The Jan. 6 Press Herald article describing Northern Light Health’s turn to a for-profit corporation – Optum, which had a $101.3 billion profit in 2019 – for financial help highlights hospitals’ growing financial stresses.

One of the factors contributing to these stresses is the cost of managing billing in our multi-payer system. According to an article in BMC Health Services Research, 8.5% of hospital revenue goes towards these so-called billing- and insurance-related expenses. Northern Light’s revenues, in the 2021-2022 fiscal year, were noted to be $2 billion, suggesting they may have spent around $170 million on billing- and insurance-related expense that year.

That same BMC article puts billing- and insurance-related expenses in the “single-payer” Medicare and Medicaid systems at about 3.1%. If Northern Light were operating in such a system, then they could have spent only $62 million on that expense, a savings of some $108 million (comparable to the projected $100 million savings with Optum).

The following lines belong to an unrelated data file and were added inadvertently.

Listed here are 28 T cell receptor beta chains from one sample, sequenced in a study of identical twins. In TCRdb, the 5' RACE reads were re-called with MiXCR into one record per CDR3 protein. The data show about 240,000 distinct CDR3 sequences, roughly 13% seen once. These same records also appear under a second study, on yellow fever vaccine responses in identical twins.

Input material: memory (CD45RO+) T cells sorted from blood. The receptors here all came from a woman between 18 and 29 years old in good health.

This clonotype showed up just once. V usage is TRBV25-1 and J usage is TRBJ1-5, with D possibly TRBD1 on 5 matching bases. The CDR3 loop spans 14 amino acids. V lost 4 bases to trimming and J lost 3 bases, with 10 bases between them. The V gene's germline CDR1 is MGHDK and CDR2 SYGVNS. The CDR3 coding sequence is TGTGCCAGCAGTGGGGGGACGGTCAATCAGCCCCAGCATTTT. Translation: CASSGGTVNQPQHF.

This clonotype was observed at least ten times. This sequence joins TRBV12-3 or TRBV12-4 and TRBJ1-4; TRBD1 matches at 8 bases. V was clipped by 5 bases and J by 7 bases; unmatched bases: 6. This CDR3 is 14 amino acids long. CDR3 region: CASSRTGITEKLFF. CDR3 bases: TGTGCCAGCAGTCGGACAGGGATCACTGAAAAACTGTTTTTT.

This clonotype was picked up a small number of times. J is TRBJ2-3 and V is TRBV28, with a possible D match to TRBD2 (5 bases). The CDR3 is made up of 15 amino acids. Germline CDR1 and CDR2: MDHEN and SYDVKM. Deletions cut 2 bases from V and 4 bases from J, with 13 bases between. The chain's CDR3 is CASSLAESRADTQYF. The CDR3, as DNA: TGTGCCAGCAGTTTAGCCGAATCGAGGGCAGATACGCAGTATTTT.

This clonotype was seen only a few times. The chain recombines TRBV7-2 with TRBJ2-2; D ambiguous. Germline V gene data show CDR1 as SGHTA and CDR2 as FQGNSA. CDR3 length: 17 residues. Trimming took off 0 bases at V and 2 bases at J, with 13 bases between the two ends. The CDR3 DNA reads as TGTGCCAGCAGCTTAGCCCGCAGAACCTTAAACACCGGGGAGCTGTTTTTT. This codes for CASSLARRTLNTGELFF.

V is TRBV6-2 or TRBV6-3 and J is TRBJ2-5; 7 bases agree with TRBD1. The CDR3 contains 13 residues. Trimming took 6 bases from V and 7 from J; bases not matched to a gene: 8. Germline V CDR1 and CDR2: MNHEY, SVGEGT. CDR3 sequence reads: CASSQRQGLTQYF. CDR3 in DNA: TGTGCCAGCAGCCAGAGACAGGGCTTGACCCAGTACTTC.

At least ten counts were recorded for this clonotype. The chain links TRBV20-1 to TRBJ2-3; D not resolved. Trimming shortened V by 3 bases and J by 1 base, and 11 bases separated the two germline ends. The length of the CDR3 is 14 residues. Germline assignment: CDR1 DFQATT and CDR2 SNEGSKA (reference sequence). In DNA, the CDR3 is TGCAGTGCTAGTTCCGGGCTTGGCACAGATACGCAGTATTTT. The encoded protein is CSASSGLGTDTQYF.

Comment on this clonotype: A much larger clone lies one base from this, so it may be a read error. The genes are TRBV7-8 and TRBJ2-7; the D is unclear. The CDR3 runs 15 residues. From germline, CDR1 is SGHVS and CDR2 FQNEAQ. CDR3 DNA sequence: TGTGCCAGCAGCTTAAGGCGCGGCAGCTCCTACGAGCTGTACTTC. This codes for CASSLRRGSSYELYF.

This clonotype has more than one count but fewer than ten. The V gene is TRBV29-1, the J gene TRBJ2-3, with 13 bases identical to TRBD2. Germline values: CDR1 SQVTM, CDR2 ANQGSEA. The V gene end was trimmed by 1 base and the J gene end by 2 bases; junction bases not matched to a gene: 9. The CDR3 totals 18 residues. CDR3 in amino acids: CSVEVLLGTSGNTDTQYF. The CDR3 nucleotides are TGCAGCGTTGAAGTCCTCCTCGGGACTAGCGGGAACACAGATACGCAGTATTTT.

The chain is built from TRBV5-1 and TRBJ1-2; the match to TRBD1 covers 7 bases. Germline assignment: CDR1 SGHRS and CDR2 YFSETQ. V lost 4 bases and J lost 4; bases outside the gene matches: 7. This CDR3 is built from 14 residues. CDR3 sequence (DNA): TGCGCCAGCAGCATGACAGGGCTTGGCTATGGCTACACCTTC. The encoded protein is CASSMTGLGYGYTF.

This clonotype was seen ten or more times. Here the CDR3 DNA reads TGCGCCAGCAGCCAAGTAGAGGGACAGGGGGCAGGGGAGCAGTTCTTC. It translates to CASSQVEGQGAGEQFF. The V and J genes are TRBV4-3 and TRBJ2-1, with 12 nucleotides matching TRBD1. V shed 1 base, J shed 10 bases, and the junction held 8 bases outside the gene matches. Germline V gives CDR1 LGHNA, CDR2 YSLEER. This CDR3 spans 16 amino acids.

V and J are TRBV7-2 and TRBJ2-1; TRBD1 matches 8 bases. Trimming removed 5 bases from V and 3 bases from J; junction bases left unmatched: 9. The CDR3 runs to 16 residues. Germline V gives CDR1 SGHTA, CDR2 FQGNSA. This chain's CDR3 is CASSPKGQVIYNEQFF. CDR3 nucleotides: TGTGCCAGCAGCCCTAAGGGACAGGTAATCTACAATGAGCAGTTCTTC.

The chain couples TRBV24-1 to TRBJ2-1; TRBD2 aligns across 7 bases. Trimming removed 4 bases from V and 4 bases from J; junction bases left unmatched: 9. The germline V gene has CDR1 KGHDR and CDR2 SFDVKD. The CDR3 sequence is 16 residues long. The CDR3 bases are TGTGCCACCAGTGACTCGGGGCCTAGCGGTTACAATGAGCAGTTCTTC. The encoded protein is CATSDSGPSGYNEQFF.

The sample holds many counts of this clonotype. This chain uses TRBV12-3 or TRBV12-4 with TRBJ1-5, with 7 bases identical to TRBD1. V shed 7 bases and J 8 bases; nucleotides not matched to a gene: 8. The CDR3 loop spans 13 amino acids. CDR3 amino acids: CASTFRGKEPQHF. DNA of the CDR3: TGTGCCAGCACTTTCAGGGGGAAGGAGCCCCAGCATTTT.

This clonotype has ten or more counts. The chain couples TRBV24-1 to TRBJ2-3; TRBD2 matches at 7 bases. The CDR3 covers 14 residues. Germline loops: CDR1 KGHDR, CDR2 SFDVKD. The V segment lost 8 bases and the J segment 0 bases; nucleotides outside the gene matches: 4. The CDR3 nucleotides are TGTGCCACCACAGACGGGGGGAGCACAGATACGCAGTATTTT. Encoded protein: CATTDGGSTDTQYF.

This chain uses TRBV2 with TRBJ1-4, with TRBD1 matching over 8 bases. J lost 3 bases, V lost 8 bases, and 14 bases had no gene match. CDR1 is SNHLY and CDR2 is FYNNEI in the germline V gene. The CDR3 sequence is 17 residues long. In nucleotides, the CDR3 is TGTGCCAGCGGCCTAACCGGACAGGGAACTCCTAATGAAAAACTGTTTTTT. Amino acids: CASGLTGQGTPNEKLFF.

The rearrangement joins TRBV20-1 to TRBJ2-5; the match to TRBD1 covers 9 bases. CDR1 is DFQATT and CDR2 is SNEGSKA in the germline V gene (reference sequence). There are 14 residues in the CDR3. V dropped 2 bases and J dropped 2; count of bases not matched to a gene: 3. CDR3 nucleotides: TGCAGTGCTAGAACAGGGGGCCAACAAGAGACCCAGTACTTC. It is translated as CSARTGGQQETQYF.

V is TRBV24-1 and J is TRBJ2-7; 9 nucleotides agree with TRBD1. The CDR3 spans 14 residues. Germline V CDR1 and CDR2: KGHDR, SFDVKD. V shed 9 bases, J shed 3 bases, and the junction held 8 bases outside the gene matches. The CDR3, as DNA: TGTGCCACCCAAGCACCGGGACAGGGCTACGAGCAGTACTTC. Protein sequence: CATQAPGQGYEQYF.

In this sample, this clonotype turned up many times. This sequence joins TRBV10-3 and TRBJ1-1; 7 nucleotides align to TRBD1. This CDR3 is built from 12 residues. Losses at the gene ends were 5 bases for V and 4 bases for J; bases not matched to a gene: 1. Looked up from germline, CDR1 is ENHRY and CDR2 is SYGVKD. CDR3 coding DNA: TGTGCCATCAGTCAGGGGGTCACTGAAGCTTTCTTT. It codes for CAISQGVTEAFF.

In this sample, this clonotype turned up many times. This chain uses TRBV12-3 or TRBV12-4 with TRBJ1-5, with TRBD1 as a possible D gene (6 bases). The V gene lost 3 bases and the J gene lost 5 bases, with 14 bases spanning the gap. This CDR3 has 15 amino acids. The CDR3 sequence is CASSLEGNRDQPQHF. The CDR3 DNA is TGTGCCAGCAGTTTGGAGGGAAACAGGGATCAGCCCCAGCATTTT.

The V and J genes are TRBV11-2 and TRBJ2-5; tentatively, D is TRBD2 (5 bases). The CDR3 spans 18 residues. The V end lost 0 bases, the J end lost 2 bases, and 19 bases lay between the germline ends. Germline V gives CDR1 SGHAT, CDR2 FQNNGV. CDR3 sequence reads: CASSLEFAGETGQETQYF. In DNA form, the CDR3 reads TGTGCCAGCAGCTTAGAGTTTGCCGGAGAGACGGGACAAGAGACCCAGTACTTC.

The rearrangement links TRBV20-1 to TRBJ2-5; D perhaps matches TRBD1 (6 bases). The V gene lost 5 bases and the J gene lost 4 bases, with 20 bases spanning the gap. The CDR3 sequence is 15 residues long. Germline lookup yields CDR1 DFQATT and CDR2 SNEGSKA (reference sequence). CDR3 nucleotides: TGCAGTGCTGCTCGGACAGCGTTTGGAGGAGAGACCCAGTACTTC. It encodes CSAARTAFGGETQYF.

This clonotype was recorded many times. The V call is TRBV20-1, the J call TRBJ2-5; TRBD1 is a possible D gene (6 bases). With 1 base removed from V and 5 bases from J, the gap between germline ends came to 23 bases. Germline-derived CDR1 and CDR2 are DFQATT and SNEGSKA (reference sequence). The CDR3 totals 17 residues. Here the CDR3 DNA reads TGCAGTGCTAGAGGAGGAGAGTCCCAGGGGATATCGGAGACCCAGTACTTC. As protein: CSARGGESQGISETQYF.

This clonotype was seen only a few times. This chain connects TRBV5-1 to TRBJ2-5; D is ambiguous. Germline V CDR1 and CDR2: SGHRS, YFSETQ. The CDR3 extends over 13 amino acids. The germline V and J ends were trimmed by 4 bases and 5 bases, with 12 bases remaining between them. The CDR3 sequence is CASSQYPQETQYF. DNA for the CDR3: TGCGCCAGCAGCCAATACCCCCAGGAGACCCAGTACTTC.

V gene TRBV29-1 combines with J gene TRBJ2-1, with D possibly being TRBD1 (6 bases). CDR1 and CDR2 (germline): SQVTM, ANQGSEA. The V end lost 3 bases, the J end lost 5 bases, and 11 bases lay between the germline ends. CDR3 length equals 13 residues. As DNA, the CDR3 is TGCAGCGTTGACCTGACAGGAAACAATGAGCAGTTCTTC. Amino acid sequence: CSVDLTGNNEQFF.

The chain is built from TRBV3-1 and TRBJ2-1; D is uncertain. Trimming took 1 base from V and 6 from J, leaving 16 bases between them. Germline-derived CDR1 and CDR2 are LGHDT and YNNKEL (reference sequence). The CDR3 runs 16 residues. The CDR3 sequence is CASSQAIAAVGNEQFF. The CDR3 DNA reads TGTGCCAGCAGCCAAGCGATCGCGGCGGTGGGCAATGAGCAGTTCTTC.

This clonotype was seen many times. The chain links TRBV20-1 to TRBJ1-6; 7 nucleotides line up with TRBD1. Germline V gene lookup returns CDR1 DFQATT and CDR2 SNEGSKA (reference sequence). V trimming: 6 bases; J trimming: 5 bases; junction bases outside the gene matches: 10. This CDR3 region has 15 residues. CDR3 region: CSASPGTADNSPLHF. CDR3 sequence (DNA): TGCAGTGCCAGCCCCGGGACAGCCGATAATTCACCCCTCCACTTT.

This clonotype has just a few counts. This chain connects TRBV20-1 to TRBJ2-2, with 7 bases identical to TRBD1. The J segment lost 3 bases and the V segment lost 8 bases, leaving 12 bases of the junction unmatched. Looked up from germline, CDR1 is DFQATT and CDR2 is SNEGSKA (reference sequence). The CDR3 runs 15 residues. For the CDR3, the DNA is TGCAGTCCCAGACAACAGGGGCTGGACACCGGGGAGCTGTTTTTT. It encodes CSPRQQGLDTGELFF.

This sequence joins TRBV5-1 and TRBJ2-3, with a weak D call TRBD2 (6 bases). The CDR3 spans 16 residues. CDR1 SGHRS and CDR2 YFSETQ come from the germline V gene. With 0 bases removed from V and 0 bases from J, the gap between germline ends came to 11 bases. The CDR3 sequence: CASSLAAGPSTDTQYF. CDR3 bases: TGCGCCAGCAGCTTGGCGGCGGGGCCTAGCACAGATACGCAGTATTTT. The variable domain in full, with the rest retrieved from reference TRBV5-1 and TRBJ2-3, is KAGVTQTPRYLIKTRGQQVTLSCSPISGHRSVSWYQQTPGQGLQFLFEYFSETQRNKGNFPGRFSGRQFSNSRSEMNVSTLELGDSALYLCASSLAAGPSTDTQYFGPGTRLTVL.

Uncompensated care is another stress. I couldn’t find Northern Light’s figures for that, but according to the American Hospital Association, the cost to nonprofit hospitals of uncompensated care averages 13.9% of total expenses. If Northern Light’s total expenses approximate their revenues their uncompensated care would cost $278 million, an amount single-payer would eliminate.

Savings like these would certainly help with their $132 million operating losses. My figures may be off, and we don’t know what single-payer costs to hospitals might be, but I would hope Northern Light would study the single-payer approach, rather than just rely on a for-profit corporation.

Daniel C. Bryant, M.D.
former staff physician, Mercy Hospital
Cape Elizabeth

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